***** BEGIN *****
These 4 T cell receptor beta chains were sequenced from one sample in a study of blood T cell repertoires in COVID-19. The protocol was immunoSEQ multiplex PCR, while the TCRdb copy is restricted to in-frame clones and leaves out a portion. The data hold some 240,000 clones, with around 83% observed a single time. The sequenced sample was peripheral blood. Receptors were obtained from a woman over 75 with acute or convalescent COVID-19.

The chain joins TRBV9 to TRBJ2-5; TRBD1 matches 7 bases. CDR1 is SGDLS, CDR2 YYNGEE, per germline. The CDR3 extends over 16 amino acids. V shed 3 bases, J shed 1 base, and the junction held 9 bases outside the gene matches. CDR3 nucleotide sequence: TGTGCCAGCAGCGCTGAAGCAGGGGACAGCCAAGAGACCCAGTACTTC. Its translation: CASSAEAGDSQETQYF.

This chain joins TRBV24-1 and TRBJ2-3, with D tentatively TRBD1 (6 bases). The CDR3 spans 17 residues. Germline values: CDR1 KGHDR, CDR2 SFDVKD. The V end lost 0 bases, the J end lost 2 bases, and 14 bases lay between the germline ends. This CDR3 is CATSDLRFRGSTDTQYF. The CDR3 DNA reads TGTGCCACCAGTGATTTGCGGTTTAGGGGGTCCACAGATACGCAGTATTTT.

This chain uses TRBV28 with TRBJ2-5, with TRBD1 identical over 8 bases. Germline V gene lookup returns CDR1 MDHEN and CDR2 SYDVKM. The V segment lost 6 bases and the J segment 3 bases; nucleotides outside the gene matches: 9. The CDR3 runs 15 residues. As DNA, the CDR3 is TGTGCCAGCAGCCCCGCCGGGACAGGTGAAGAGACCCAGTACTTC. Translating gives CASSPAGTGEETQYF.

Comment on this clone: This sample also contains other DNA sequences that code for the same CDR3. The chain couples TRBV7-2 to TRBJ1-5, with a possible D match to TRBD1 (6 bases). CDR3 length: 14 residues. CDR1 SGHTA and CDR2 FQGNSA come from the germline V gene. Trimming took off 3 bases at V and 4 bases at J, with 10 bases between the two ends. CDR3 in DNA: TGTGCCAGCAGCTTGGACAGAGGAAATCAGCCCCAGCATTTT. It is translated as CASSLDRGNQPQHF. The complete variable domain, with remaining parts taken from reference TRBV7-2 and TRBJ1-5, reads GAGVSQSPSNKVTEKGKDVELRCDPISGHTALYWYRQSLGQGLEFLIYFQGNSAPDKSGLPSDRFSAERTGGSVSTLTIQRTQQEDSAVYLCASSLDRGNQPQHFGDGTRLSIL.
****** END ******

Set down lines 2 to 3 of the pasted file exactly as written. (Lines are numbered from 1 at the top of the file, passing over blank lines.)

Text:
The chain joins TRBV9 to TRBJ2-5; TRBD1 matches 7 bases. CDR1 is SGDLS, CDR2 YYNGEE, per germline. The CDR3 extends over 16 amino acids. V shed 3 bases, J shed 1 base, and the junction held 9 bases outside the gene matches. CDR3 nucleotide sequence: TGTGCCAGCAGCGCTGAAGCAGGGGACAGCCAAGAGACCCAGTACTTC. Its translation: CASSAEAGDSQETQYF.

This chain joins TRBV24-1 and TRBJ2-3, with D tentatively TRBD1 (6 bases). The CDR3 spans 17 residues. Germline values: CDR1 KGHDR, CDR2 SFDVKD. The V end lost 0 bases, the J end lost 2 bases, and 14 bases lay between the germline ends. This CDR3 is CATSDLRFRGSTDTQYF. The CDR3 DNA reads TGTGCCACCAGTGATTTGCGGTTTAGGGGGTCCACAGATACGCAGTATTTT.